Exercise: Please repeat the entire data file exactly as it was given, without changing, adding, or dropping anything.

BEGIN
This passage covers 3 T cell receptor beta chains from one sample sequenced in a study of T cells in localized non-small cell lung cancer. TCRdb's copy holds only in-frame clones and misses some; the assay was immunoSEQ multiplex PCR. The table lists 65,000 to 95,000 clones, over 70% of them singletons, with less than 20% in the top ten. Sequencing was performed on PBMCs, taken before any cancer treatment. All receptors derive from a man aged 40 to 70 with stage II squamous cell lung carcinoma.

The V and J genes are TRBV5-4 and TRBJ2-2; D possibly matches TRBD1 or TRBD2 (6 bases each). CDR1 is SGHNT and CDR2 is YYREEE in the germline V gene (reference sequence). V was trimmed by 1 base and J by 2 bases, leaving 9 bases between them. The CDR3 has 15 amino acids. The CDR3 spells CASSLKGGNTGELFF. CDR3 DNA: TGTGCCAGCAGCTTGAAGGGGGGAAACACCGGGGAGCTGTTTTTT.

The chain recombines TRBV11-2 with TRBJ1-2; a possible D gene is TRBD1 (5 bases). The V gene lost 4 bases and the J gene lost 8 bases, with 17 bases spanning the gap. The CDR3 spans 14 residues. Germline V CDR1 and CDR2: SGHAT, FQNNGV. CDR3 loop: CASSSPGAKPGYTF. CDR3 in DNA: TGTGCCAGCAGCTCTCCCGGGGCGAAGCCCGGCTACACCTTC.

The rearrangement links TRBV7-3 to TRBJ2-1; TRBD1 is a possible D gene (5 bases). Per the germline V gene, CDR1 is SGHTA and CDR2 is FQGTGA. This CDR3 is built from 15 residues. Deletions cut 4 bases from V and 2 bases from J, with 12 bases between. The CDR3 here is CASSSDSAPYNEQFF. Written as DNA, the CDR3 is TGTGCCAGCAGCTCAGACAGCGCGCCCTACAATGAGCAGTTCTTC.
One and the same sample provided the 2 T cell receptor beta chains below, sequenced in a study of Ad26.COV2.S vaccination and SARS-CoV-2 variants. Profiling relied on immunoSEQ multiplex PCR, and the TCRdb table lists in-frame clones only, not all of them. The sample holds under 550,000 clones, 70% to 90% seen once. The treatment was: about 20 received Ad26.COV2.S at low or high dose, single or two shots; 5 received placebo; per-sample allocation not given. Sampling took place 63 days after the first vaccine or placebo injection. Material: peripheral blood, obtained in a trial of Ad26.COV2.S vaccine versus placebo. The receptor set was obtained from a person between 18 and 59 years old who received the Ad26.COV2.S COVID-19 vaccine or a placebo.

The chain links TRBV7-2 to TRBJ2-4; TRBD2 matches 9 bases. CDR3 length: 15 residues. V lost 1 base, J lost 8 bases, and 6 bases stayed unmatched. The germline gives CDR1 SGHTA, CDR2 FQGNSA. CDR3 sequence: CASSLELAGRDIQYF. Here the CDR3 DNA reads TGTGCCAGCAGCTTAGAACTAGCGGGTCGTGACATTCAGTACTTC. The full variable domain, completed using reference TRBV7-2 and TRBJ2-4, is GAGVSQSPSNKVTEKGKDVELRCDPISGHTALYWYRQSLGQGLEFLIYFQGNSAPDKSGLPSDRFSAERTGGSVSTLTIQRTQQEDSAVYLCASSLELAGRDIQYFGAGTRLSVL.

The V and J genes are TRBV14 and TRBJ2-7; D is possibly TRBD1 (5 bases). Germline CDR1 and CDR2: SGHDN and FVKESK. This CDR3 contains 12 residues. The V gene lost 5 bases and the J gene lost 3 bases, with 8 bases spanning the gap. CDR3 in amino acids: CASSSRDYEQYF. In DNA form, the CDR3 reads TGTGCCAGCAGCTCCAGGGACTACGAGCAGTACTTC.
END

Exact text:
This passage covers 3 T cell receptor beta chains from one sample sequenced in a study of T cells in localized non-small cell lung cancer. TCRdb's copy holds only in-frame clones and misses some; the assay was immunoSEQ multiplex PCR. The table lists 65,000 to 95,000 clones, over 70% of them singletons, with less than 20% in the top ten. Sequencing was performed on PBMCs, taken before any cancer treatment. All receptors derive from a man aged 40 to 70 with stage II squamous cell lung carcinoma.

The V and J genes are TRBV5-4 and TRBJ2-2; D possibly matches TRBD1 or TRBD2 (6 bases each). CDR1 is SGHNT and CDR2 is YYREEE in the germline V gene (reference sequence). V was trimmed by 1 base and J by 2 bases, leaving 9 bases between them. The CDR3 has 15 amino acids. The CDR3 spells CASSLKGGNTGELFF. CDR3 DNA: TGTGCCAGCAGCTTGAAGGGGGGAAACACCGGGGAGCTGTTTTTT.

The chain recombines TRBV11-2 with TRBJ1-2; a possible D gene is TRBD1 (5 bases). The V gene lost 4 bases and the J gene lost 8 bases, with 17 bases spanning the gap. The CDR3 spans 14 residues. Germline V CDR1 and CDR2: SGHAT, FQNNGV. CDR3 loop: CASSSPGAKPGYTF. CDR3 in DNA: TGTGCCAGCAGCTCTCCCGGGGCGAAGCCCGGCTACACCTTC.

The rearrangement links TRBV7-3 to TRBJ2-1; TRBD1 is a possible D gene (5 bases). Per the germline V gene, CDR1 is SGHTA and CDR2 is FQGTGA. This CDR3 is built from 15 residues. Deletions cut 4 bases from V and 2 bases from J, with 12 bases between. The CDR3 here is CASSSDSAPYNEQFF. Written as DNA, the CDR3 is TGTGCCAGCAGCTCAGACAGCGCGCCCTACAATGAGCAGTTCTTC.
One and the same sample provided the 2 T cell receptor beta chains below, sequenced in a study of Ad26.COV2.S vaccination and SARS-CoV-2 variants. Profiling relied on immunoSEQ multiplex PCR, and the TCRdb table lists in-frame clones only, not all of them. The sample holds under 550,000 clones, 70% to 90% seen once. The treatment was: about 20 received Ad26.COV2.S at low or high dose, single or two shots; 5 received placebo; per-sample allocation not given. Sampling took place 63 days after the first vaccine or placebo injection. Material: peripheral blood, obtained in a trial of Ad26.COV2.S vaccine versus placebo. The receptor set was obtained from a person between 18 and 59 years old who received the Ad26.COV2.S COVID-19 vaccine or a placebo.

The chain links TRBV7-2 to TRBJ2-4; TRBD2 matches 9 bases. CDR3 length: 15 residues. V lost 1 base, J lost 8 bases, and 6 bases stayed unmatched. The germline gives CDR1 SGHTA, CDR2 FQGNSA. CDR3 sequence: CASSLELAGRDIQYF. Here the CDR3 DNA reads TGTGCCAGCAGCTTAGAACTAGCGGGTCGTGACATTCAGTACTTC. The full variable domain, completed using reference TRBV7-2 and TRBJ2-4, is GAGVSQSPSNKVTEKGKDVELRCDPISGHTALYWYRQSLGQGLEFLIYFQGNSAPDKSGLPSDRFSAERTGGSVSTLTIQRTQQEDSAVYLCASSLELAGRDIQYFGAGTRLSVL.

The V and J genes are TRBV14 and TRBJ2-7; D is possibly TRBD1 (5 bases). Germline CDR1 and CDR2: SGHDN and FVKESK. This CDR3 contains 12 residues. The V gene lost 5 bases and the J gene lost 3 bases, with 8 bases spanning the gap. CDR3 in amino acids: CASSSRDYEQYF. In DNA form, the CDR3 reads TGTGCCAGCAGCTCCAGGGACTACGAGCAGTACTTC.